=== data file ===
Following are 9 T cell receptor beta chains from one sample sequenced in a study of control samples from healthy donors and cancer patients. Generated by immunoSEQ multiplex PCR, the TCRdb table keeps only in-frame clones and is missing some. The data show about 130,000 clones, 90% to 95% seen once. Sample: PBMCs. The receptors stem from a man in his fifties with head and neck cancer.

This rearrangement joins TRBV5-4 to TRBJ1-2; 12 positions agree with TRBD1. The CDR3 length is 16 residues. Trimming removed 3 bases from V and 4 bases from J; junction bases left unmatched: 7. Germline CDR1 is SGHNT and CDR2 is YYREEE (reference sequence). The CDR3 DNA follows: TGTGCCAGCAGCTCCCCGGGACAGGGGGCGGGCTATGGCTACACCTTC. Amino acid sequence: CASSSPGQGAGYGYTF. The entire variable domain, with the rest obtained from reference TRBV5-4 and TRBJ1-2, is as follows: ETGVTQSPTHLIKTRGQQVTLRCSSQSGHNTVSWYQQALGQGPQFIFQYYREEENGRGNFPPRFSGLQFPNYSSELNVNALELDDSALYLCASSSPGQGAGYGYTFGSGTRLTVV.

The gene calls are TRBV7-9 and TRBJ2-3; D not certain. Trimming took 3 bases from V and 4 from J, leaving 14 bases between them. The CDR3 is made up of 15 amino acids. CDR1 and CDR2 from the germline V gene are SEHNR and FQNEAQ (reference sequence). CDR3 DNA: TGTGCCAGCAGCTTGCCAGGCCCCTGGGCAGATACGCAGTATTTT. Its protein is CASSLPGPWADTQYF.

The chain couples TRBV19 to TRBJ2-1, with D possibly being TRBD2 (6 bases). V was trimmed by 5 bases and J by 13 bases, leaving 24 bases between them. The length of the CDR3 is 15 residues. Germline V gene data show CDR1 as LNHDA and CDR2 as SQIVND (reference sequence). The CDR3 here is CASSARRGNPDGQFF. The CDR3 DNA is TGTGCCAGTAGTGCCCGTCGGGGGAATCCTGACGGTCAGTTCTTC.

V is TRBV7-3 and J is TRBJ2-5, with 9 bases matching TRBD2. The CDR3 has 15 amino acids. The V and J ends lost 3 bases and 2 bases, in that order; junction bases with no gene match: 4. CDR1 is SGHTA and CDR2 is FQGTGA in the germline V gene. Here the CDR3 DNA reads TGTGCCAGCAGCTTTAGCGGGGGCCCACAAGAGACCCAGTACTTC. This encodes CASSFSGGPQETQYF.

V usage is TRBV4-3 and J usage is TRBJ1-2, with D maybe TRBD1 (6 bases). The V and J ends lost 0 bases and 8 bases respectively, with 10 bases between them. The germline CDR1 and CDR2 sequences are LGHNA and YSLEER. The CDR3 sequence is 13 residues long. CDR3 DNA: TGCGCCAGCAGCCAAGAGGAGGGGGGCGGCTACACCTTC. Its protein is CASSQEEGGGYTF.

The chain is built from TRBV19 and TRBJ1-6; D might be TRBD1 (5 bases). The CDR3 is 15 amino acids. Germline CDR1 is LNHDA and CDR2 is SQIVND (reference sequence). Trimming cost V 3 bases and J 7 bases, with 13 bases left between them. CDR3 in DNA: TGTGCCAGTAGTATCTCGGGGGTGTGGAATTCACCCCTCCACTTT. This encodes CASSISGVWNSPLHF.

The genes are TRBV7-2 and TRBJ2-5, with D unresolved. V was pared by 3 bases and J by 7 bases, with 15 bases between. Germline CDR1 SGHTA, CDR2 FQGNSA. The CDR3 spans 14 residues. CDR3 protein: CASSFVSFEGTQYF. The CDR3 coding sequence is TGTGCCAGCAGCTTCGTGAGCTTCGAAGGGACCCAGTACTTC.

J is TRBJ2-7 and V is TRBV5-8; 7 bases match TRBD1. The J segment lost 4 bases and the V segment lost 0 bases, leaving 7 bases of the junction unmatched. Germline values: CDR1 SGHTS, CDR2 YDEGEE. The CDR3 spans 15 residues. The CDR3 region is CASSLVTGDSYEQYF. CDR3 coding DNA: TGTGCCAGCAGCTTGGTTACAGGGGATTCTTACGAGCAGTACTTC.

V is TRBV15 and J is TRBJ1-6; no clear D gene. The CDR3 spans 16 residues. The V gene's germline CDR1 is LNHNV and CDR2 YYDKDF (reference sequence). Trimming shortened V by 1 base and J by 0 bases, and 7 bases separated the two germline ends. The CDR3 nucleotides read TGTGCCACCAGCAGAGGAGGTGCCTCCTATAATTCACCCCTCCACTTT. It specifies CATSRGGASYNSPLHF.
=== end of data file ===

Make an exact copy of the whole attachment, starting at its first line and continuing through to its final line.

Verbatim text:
Following are 9 T cell receptor beta chains from one sample sequenced in a study of control samples from healthy donors and cancer patients. Generated by immunoSEQ multiplex PCR, the TCRdb table keeps only in-frame clones and is missing some. The data show about 130,000 clones, 90% to 95% seen once. Sample: PBMCs. The receptors stem from a man in his fifties with head and neck cancer.

This rearrangement joins TRBV5-4 to TRBJ1-2; 12 positions agree with TRBD1. The CDR3 length is 16 residues. Trimming removed 3 bases from V and 4 bases from J; junction bases left unmatched: 7. Germline CDR1 is SGHNT and CDR2 is YYREEE (reference sequence). The CDR3 DNA follows: TGTGCCAGCAGCTCCCCGGGACAGGGGGCGGGCTATGGCTACACCTTC. Amino acid sequence: CASSSPGQGAGYGYTF. The entire variable domain, with the rest obtained from reference TRBV5-4 and TRBJ1-2, is as follows: ETGVTQSPTHLIKTRGQQVTLRCSSQSGHNTVSWYQQALGQGPQFIFQYYREEENGRGNFPPRFSGLQFPNYSSELNVNALELDDSALYLCASSSPGQGAGYGYTFGSGTRLTVV.

The gene calls are TRBV7-9 and TRBJ2-3; D not certain. Trimming took 3 bases from V and 4 from J, leaving 14 bases between them. The CDR3 is made up of 15 amino acids. CDR1 and CDR2 from the germline V gene are SEHNR and FQNEAQ (reference sequence). CDR3 DNA: TGTGCCAGCAGCTTGCCAGGCCCCTGGGCAGATACGCAGTATTTT. Its protein is CASSLPGPWADTQYF.

The chain couples TRBV19 to TRBJ2-1, with D possibly being TRBD2 (6 bases). V was trimmed by 5 bases and J by 13 bases, leaving 24 bases between them. The length of the CDR3 is 15 residues. Germline V gene data show CDR1 as LNHDA and CDR2 as SQIVND (reference sequence). The CDR3 here is CASSARRGNPDGQFF. The CDR3 DNA is TGTGCCAGTAGTGCCCGTCGGGGGAATCCTGACGGTCAGTTCTTC.

V is TRBV7-3 and J is TRBJ2-5, with 9 bases matching TRBD2. The CDR3 has 15 amino acids. The V and J ends lost 3 bases and 2 bases, in that order; junction bases with no gene match: 4. CDR1 is SGHTA and CDR2 is FQGTGA in the germline V gene. Here the CDR3 DNA reads TGTGCCAGCAGCTTTAGCGGGGGCCCACAAGAGACCCAGTACTTC. This encodes CASSFSGGPQETQYF.

V usage is TRBV4-3 and J usage is TRBJ1-2, with D maybe TRBD1 (6 bases). The V and J ends lost 0 bases and 8 bases respectively, with 10 bases between them. The germline CDR1 and CDR2 sequences are LGHNA and YSLEER. The CDR3 sequence is 13 residues long. CDR3 DNA: TGCGCCAGCAGCCAAGAGGAGGGGGGCGGCTACACCTTC. Its protein is CASSQEEGGGYTF.

The chain is built from TRBV19 and TRBJ1-6; D might be TRBD1 (5 bases). The CDR3 is 15 amino acids. Germline CDR1 is LNHDA and CDR2 is SQIVND (reference sequence). Trimming cost V 3 bases and J 7 bases, with 13 bases left between them. CDR3 in DNA: TGTGCCAGTAGTATCTCGGGGGTGTGGAATTCACCCCTCCACTTT. This encodes CASSISGVWNSPLHF.

The genes are TRBV7-2 and TRBJ2-5, with D unresolved. V was pared by 3 bases and J by 7 bases, with 15 bases between. Germline CDR1 SGHTA, CDR2 FQGNSA. The CDR3 spans 14 residues. CDR3 protein: CASSFVSFEGTQYF. The CDR3 coding sequence is TGTGCCAGCAGCTTCGTGAGCTTCGAAGGGACCCAGTACTTC.

J is TRBJ2-7 and V is TRBV5-8; 7 bases match TRBD1. The J segment lost 4 bases and the V segment lost 0 bases, leaving 7 bases of the junction unmatched. Germline values: CDR1 SGHTS, CDR2 YDEGEE. The CDR3 spans 15 residues. The CDR3 region is CASSLVTGDSYEQYF. CDR3 coding DNA: TGTGCCAGCAGCTTGGTTACAGGGGATTCTTACGAGCAGTACTTC.

V is TRBV15 and J is TRBJ1-6; no clear D gene. The CDR3 spans 16 residues. The V gene's germline CDR1 is LNHNV and CDR2 YYDKDF (reference sequence). Trimming shortened V by 1 base and J by 0 bases, and 7 bases separated the two germline ends. The CDR3 nucleotides read TGTGCCACCAGCAGAGGAGGTGCCTCCTATAATTCACCCCTCCACTTT. It specifies CATSRGGASYNSPLHF.